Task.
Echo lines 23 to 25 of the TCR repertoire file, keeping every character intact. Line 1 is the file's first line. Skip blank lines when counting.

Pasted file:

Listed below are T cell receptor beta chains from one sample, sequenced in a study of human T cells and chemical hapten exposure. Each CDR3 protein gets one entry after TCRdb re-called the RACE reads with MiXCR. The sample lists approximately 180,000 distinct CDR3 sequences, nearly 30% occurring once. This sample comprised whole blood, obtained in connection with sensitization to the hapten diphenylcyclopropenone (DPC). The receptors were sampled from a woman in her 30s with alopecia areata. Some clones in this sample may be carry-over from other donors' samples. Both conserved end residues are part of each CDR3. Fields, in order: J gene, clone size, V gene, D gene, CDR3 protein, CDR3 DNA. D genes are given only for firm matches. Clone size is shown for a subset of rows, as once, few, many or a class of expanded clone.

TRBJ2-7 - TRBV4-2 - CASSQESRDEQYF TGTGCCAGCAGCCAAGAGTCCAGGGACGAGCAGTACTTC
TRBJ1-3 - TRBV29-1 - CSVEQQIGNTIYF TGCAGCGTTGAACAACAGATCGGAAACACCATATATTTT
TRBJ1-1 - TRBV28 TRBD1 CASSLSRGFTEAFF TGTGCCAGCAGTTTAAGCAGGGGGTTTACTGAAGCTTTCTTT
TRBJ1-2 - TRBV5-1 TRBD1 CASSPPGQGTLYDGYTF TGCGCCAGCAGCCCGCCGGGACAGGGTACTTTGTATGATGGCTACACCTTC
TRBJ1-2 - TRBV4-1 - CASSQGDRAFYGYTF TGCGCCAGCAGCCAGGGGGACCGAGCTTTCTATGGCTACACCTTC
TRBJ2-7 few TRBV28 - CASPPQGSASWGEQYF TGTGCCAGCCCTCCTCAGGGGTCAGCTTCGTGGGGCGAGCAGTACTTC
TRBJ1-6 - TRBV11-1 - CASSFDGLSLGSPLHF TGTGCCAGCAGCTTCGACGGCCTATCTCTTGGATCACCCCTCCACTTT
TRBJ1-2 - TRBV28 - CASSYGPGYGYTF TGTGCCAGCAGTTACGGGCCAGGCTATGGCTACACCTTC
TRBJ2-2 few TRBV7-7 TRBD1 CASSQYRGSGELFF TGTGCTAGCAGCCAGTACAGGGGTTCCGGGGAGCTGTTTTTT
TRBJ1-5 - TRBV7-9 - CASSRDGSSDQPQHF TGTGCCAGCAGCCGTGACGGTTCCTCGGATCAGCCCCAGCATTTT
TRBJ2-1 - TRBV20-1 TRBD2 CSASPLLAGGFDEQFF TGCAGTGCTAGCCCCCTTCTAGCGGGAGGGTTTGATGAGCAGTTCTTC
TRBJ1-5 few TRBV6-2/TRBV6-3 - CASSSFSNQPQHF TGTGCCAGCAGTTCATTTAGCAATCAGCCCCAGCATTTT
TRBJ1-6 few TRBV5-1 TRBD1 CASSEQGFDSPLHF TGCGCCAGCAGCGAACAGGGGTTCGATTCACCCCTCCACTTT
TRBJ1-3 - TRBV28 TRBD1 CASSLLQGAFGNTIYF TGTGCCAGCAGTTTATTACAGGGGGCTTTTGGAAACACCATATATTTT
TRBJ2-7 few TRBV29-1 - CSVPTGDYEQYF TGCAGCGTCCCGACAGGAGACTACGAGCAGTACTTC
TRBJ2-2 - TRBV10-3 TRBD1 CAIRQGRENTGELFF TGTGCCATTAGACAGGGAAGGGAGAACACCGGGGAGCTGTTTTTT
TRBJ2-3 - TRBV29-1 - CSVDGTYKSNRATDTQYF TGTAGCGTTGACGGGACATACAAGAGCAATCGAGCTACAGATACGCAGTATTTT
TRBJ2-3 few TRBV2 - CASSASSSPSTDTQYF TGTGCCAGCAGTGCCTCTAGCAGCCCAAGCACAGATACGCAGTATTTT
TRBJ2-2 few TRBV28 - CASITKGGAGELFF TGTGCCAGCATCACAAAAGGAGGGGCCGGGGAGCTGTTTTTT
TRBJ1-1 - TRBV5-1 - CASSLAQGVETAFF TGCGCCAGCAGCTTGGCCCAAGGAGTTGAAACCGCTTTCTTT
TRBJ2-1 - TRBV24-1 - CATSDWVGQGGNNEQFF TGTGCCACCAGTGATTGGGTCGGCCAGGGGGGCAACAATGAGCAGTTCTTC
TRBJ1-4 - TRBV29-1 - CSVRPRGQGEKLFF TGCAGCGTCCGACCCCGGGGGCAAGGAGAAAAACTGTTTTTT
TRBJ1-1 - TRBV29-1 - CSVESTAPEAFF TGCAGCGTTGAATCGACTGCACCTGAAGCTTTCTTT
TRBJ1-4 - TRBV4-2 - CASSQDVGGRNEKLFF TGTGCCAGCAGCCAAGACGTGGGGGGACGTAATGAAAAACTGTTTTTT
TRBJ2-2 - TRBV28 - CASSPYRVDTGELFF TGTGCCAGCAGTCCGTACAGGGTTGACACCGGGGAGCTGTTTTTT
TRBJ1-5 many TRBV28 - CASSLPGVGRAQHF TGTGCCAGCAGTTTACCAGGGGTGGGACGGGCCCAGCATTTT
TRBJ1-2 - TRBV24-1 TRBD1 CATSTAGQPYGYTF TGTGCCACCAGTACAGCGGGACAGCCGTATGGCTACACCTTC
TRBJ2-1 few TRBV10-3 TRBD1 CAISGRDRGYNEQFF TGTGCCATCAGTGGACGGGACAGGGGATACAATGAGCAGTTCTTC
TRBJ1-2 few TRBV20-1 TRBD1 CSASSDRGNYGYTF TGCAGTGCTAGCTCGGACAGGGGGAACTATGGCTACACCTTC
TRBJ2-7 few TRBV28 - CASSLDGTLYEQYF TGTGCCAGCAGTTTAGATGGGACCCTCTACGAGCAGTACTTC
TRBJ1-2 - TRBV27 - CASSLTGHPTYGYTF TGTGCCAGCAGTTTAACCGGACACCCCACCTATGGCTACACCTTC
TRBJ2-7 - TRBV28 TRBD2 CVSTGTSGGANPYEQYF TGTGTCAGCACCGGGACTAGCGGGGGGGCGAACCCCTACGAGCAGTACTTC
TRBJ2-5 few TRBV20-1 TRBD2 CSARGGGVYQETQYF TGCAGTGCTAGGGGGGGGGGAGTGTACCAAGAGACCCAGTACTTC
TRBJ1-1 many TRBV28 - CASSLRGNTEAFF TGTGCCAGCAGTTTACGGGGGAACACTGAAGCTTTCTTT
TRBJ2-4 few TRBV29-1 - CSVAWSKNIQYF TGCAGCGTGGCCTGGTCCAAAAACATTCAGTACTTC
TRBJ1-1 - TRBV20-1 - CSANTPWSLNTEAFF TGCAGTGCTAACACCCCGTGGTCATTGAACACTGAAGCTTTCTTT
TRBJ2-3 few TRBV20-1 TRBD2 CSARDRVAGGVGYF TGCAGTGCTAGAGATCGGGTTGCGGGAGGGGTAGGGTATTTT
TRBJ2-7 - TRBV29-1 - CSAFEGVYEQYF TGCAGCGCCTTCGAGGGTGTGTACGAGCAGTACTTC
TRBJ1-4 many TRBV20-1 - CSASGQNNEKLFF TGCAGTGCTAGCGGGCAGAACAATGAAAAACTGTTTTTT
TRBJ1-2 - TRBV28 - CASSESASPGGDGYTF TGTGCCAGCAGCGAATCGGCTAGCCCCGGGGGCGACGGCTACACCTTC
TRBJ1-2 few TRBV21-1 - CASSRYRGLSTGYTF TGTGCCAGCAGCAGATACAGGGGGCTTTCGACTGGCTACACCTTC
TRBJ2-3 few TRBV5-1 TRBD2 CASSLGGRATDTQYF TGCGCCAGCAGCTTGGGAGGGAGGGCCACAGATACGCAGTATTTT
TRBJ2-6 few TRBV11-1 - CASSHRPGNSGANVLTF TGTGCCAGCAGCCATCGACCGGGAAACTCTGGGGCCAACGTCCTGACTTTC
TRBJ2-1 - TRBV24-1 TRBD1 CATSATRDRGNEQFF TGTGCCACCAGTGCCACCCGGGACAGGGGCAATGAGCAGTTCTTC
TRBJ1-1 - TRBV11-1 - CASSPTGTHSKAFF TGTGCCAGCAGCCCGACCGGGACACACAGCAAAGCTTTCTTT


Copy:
TRBJ1-4 - TRBV29-1 - CSVRPRGQGEKLFF TGCAGCGTCCGACCCCGGGGGCAAGGAGAAAAACTGTTTTTT
TRBJ1-1 - TRBV29-1 - CSVESTAPEAFF TGCAGCGTTGAATCGACTGCACCTGAAGCTTTCTTT
TRBJ1-4 - TRBV4-2 - CASSQDVGGRNEKLFF TGTGCCAGCAGCCAAGACGTGGGGGGACGTAATGAAAAACTGTTTTTT